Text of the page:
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Valuable data for predictive maintenance

Big Data Digitalization Agility DPA
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Andreas Balsiger
by Andreas Balsiger

As required by the paradigm shift in digitalization, the automation and optimization of business processes are already being intensively pursued in numerous companies. However, many of the measures taken are primarily concerned with internal processes, but the customer focus has been mostly neglected.


Use case: Worldwide machine maintenance

Imagine an industrial company that sells machines to its customers globally. Occasionally, it occurs that a machine breaks due to an acute failure. This may result in the machine being out of commission and unusable for the customer for a considerable amount of time. Even if the customer immediately calls in a service technician, a lot of time could elapse before the machine can be fixed and operational again. Costly spare parts may even have to be ordered from the manufacturer. However, with the correct use of existing data, this situation and many others can be avoided, and failure may be averted.


The correct data for precise planning of maintenance slots

An accurate assessment could be made about when the next maintenance should occur to prevent a complete breakdown based on the data collected. Different local conditions, such as humidity, climate, etc., can – and must – be considered for such an assessment.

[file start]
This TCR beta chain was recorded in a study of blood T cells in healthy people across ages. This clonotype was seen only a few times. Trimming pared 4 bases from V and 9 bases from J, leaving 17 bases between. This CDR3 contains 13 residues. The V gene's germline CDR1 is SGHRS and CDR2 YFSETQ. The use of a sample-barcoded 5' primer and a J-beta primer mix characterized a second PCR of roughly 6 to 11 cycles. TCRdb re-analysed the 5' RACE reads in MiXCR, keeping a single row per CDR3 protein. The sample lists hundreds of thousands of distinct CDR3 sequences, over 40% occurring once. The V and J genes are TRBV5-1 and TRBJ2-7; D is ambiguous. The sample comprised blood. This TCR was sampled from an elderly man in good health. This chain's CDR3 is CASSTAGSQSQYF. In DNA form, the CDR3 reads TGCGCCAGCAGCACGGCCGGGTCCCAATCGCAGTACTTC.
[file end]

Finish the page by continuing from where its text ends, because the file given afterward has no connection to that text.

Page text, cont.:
Instead of waiting for failure, which often forces companies to act in the most adverse situations, proactive maintenance planning – based on experience and factual data – can save the customer lot of effort and costs while increasing customer satisfaction for our company providing the service.


Forecasts in real time

The collected customer-specific data allows a precise and, above all, real-time forecast of recommended maintenance slots. Based on this, an accurate assumption can be made about when and for which machine the next maintenance should take place. Suppliers can now proactively inform their customers about this service and offer them the opportunity to book a time window for online maintenance with just one click.

For a company reliant on the machines, this has the advantage of being able to plan maintenance work and reducing emergency calls to service technicians. This also has a significant impact on a company's cost structure.


Focus on customer orientation

The fact that the customer perceives this proactive information as a service, thereby strengthening all involved parties' relationships, is a side effect that should not be underestimated. A study by inContact showed that consumers react to a proactive service in a very positive manner. Specifically, 87% of respondents said they would even be happy to contact them for customer service requirements proactively. According to inContact, this shows that customer expectations are not only fulfilled but exceeded. Customer relationships can be sustainably strengthened, and new ones created. Furthermore, customers can become potential advocates of a business if proactive services inspire them.


Digitally learned

The first step for an industrial enterprise in the digital transformation sphere is to analyze which existing and potentially future data can be used to create a new, non-disruptive service. This service must be designed to be consistently supported digitally end-to-end.

According to a World Economic Forum and consulting firm Accenture study, predictive maintenance can reduce unplanned machine failures by up to 70%. The US Department of Energy (DEO) even estimates up to 75% fewer outages.